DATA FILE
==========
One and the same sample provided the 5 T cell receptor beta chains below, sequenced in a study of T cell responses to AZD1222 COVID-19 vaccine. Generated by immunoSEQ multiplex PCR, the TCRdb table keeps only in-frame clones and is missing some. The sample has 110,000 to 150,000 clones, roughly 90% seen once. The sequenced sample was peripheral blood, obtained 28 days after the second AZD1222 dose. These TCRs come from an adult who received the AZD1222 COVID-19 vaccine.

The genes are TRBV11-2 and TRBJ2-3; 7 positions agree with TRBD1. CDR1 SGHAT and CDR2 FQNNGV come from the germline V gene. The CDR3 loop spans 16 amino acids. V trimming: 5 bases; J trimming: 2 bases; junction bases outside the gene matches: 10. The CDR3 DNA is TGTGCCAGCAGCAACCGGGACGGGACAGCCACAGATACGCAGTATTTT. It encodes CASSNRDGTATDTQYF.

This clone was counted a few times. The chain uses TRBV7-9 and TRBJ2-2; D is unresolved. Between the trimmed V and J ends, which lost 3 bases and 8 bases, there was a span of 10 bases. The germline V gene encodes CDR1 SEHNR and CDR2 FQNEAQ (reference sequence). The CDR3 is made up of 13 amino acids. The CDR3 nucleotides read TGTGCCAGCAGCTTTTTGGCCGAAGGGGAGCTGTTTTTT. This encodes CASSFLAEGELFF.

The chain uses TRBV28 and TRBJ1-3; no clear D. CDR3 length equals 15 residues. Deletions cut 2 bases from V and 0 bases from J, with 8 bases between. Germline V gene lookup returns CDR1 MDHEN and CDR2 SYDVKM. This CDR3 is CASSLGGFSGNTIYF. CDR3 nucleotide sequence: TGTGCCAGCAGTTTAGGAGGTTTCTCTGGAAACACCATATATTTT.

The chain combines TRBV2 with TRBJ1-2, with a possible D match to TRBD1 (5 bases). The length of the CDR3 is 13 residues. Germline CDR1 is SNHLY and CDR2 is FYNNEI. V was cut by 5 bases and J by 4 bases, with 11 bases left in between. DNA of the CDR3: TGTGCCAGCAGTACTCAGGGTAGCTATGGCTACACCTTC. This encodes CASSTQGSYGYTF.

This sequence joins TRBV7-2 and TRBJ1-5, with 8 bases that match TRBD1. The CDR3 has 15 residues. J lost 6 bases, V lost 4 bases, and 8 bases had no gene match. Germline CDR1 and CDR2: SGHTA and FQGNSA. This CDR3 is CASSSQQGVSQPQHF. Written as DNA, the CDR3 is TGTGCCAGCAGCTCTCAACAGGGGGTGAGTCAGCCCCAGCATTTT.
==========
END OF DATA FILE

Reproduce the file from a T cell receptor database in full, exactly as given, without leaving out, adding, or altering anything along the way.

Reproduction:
One and the same sample provided the 5 T cell receptor beta chains below, sequenced in a study of T cell responses to AZD1222 COVID-19 vaccine. Generated by immunoSEQ multiplex PCR, the TCRdb table keeps only in-frame clones and is missing some. The sample has 110,000 to 150,000 clones, roughly 90% seen once. The sequenced sample was peripheral blood, obtained 28 days after the second AZD1222 dose. These TCRs come from an adult who received the AZD1222 COVID-19 vaccine.

The genes are TRBV11-2 and TRBJ2-3; 7 positions agree with TRBD1. CDR1 SGHAT and CDR2 FQNNGV come from the germline V gene. The CDR3 loop spans 16 amino acids. V trimming: 5 bases; J trimming: 2 bases; junction bases outside the gene matches: 10. The CDR3 DNA is TGTGCCAGCAGCAACCGGGACGGGACAGCCACAGATACGCAGTATTTT. It encodes CASSNRDGTATDTQYF.

This clone was counted a few times. The chain uses TRBV7-9 and TRBJ2-2; D is unresolved. Between the trimmed V and J ends, which lost 3 bases and 8 bases, there was a span of 10 bases. The germline V gene encodes CDR1 SEHNR and CDR2 FQNEAQ (reference sequence). The CDR3 is made up of 13 amino acids. The CDR3 nucleotides read TGTGCCAGCAGCTTTTTGGCCGAAGGGGAGCTGTTTTTT. This encodes CASSFLAEGELFF.

The chain uses TRBV28 and TRBJ1-3; no clear D. CDR3 length equals 15 residues. Deletions cut 2 bases from V and 0 bases from J, with 8 bases between. Germline V gene lookup returns CDR1 MDHEN and CDR2 SYDVKM. This CDR3 is CASSLGGFSGNTIYF. CDR3 nucleotide sequence: TGTGCCAGCAGTTTAGGAGGTTTCTCTGGAAACACCATATATTTT.

The chain combines TRBV2 with TRBJ1-2, with a possible D match to TRBD1 (5 bases). The length of the CDR3 is 13 residues. Germline CDR1 is SNHLY and CDR2 is FYNNEI. V was cut by 5 bases and J by 4 bases, with 11 bases left in between. DNA of the CDR3: TGTGCCAGCAGTACTCAGGGTAGCTATGGCTACACCTTC. This encodes CASSTQGSYGYTF.

This sequence joins TRBV7-2 and TRBJ1-5, with 8 bases that match TRBD1. The CDR3 has 15 residues. J lost 6 bases, V lost 4 bases, and 8 bases had no gene match. Germline CDR1 and CDR2: SGHTA and FQGNSA. This CDR3 is CASSSQQGVSQPQHF. Written as DNA, the CDR3 is TGTGCCAGCAGCTCTCAACAGGGGGTGAGTCAGCCCCAGCATTTT.